Illegal electricity connection amnesty ends


The Chief Albert Luthuli Municipality (CALM) is calling all residents who are illegally connected to the municipal electricity network to visit the municipal offices.

According to the CALM spokesperson, Thapelo Phetla, the amnesty period which started on 6 July would end on Monday, 7 August. This grace period was given to give those residing in Carolina, Silobela and Emanzana an opportunity to make arrangements to in future pay for electricity.

“While this window of amnesty is open, those residents who are connected illegally will be connected correctly to the network so that they can start paying for electricity. Those who tampered with the connections have been given this chance to come forth and the Municipality will make sure their metres are set or fixed so that they can start paying.” he said. He commended some residents who came to their offices to declare tampering and illegal connection and said the Municipality was assisting them.

Illegal connections refer to any form of tampering resulting in electricity use without paying for it. The Municipality also urged the community to report any electrical network or item that is suspected to be a danger to society, such as unlocked electrical kiosks. Phetla said the amnesty would present a golden opportunity to strengthen the electrical network, improve its performance and reduce the distribution losses. Also, as the municipality we have an Indigent Policy to assist those who are unable to pay and are grant depended or child headed homes.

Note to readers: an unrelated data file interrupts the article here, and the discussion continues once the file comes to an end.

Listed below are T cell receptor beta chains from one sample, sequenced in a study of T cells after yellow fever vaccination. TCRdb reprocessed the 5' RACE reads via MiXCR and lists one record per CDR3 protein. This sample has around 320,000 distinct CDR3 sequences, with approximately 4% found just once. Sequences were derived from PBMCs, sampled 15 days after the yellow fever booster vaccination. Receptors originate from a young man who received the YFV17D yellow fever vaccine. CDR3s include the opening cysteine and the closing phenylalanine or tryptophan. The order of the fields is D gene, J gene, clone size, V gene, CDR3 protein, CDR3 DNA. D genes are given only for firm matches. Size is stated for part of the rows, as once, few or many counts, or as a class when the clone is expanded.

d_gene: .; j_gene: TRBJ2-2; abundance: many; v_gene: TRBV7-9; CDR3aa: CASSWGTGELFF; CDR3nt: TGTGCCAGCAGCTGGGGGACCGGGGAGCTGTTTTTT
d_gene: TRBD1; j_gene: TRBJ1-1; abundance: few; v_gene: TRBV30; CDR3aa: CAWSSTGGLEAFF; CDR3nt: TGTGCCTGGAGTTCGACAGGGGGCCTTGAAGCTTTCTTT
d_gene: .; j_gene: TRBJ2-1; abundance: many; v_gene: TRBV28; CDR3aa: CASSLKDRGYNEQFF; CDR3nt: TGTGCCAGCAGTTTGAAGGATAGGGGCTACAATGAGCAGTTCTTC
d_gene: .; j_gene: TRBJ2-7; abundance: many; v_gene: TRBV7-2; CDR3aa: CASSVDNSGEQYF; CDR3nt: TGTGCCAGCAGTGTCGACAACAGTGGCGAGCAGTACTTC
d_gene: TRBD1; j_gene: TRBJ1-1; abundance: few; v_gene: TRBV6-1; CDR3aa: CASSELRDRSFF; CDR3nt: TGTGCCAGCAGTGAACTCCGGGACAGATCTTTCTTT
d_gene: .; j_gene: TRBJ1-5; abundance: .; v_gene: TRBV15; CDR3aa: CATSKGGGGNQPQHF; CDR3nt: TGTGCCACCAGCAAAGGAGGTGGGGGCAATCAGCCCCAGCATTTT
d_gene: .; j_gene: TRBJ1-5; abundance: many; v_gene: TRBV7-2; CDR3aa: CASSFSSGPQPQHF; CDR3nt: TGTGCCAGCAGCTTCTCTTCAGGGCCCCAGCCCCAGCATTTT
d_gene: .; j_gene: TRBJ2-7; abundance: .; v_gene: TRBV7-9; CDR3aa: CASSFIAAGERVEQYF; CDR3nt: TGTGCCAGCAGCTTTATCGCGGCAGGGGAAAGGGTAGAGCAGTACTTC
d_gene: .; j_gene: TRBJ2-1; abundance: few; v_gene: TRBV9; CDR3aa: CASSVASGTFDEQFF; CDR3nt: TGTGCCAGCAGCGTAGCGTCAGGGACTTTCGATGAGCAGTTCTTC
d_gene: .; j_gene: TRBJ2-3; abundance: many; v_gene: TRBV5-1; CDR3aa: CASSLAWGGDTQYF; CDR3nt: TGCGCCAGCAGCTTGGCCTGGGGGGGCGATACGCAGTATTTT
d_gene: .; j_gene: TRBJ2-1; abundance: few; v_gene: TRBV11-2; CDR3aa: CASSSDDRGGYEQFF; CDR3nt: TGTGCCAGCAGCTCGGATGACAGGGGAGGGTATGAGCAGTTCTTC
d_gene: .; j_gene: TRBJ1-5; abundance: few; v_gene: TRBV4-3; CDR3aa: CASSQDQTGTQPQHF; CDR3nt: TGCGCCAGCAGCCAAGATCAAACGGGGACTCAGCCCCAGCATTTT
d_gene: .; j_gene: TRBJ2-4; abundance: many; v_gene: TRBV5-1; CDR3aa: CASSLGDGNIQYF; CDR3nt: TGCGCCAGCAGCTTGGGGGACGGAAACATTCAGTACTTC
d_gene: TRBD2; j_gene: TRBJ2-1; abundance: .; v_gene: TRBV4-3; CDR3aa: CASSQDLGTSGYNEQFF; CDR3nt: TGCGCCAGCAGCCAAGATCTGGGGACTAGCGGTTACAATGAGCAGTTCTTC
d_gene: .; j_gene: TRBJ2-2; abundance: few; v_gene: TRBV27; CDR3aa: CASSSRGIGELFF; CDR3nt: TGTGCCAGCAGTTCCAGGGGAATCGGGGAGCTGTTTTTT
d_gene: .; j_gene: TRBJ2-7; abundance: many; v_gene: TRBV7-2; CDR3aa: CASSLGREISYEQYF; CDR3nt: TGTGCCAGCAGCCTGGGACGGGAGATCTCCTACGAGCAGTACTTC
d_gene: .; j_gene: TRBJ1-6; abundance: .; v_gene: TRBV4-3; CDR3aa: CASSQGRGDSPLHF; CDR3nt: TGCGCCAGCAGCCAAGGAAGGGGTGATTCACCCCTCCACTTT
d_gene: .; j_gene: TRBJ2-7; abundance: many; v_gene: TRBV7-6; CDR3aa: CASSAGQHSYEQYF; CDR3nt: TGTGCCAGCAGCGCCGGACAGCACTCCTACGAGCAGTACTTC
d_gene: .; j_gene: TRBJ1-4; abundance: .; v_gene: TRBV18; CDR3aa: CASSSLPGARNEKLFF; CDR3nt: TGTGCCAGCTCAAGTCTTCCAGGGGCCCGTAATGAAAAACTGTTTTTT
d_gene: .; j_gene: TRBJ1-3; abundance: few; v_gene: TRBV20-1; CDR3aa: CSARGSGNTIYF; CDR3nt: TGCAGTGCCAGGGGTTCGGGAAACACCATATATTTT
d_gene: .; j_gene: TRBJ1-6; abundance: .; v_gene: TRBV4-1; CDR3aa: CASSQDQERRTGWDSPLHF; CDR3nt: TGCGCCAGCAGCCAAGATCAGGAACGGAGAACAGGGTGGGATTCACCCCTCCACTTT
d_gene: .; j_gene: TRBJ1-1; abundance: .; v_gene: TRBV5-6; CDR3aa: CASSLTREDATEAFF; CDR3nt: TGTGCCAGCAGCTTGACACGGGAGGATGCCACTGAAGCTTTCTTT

To register an illegal connection or tampering, residents are encouraged to submit a copy of their rates and taxes account, metre number and copy of ID to the Finance Department at 28 Kerk Street in Carolina, or the corner of Goodman and Robertson Streets in Emanzana.

Meanwhile, some residents claimed that they are connected illegally because the Municipality did not connect electricity to their area because they cannot afford to pay due to being unemployed. They also accuse municipal officials of reading the metres incorrectly and of ongoing load-shedding.

Lindiwe Ngomane from Emanzana said she saw the notice but was scared to approach the Municipality because she cannot afford to pay for or buy electricity since she is not working and depends on a social grant. “It’s not that easy to approach the Municipality since I have been using its electricity illegally for years. They might cut me off for good and if they pardon me, how will I be able to buy electricity since I do not have a job and the grant money is too small,” she said.